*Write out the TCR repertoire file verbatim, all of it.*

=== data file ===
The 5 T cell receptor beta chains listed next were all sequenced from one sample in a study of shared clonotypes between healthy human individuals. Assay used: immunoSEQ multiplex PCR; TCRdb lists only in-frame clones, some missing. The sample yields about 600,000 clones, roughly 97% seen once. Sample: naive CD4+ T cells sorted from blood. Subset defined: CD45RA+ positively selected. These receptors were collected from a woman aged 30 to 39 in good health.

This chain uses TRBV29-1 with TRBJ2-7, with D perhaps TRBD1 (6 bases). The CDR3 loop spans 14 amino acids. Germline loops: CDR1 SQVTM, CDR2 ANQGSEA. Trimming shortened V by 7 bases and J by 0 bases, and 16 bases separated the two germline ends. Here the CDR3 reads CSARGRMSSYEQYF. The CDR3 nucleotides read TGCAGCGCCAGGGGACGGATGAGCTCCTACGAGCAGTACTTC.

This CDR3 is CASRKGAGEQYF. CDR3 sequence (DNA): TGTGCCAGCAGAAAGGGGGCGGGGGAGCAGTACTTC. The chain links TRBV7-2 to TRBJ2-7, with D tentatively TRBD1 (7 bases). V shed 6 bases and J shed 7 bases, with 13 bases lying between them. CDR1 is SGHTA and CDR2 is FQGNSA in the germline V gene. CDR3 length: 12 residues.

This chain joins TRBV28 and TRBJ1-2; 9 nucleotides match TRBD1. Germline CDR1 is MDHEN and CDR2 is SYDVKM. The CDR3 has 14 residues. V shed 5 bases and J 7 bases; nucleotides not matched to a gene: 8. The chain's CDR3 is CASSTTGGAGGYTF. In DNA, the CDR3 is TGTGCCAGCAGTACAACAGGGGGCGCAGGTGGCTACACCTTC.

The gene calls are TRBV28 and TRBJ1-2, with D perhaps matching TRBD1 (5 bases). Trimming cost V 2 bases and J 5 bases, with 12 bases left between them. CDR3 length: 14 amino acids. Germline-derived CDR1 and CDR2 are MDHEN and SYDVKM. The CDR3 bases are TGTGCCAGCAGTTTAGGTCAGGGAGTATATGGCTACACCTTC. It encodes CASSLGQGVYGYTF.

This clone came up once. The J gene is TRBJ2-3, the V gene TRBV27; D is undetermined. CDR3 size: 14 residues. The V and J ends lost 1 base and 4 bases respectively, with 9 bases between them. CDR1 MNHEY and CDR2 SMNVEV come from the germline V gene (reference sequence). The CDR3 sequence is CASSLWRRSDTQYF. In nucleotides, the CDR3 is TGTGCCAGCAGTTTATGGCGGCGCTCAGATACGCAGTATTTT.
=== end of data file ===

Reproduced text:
The 5 T cell receptor beta chains listed next were all sequenced from one sample in a study of shared clonotypes between healthy human individuals. Assay used: immunoSEQ multiplex PCR; TCRdb lists only in-frame clones, some missing. The sample yields about 600,000 clones, roughly 97% seen once. Sample: naive CD4+ T cells sorted from blood. Subset defined: CD45RA+ positively selected. These receptors were collected from a woman aged 30 to 39 in good health.

This chain uses TRBV29-1 with TRBJ2-7, with D perhaps TRBD1 (6 bases). The CDR3 loop spans 14 amino acids. Germline loops: CDR1 SQVTM, CDR2 ANQGSEA. Trimming shortened V by 7 bases and J by 0 bases, and 16 bases separated the two germline ends. Here the CDR3 reads CSARGRMSSYEQYF. The CDR3 nucleotides read TGCAGCGCCAGGGGACGGATGAGCTCCTACGAGCAGTACTTC.

This CDR3 is CASRKGAGEQYF. CDR3 sequence (DNA): TGTGCCAGCAGAAAGGGGGCGGGGGAGCAGTACTTC. The chain links TRBV7-2 to TRBJ2-7, with D tentatively TRBD1 (7 bases). V shed 6 bases and J shed 7 bases, with 13 bases lying between them. CDR1 is SGHTA and CDR2 is FQGNSA in the germline V gene. CDR3 length: 12 residues.

This chain joins TRBV28 and TRBJ1-2; 9 nucleotides match TRBD1. Germline CDR1 is MDHEN and CDR2 is SYDVKM. The CDR3 has 14 residues. V shed 5 bases and J 7 bases; nucleotides not matched to a gene: 8. The chain's CDR3 is CASSTTGGAGGYTF. In DNA, the CDR3 is TGTGCCAGCAGTACAACAGGGGGCGCAGGTGGCTACACCTTC.

The gene calls are TRBV28 and TRBJ1-2, with D perhaps matching TRBD1 (5 bases). Trimming cost V 2 bases and J 5 bases, with 12 bases left between them. CDR3 length: 14 amino acids. Germline-derived CDR1 and CDR2 are MDHEN and SYDVKM. The CDR3 bases are TGTGCCAGCAGTTTAGGTCAGGGAGTATATGGCTACACCTTC. It encodes CASSLGQGVYGYTF.

This clone came up once. The J gene is TRBJ2-3, the V gene TRBV27; D is undetermined. CDR3 size: 14 residues. The V and J ends lost 1 base and 4 bases respectively, with 9 bases between them. CDR1 MNHEY and CDR2 SMNVEV come from the germline V gene (reference sequence). The CDR3 sequence is CASSLWRRSDTQYF. In nucleotides, the CDR3 is TGTGCCAGCAGTTTATGGCGGCGCTCAGATACGCAGTATTTT.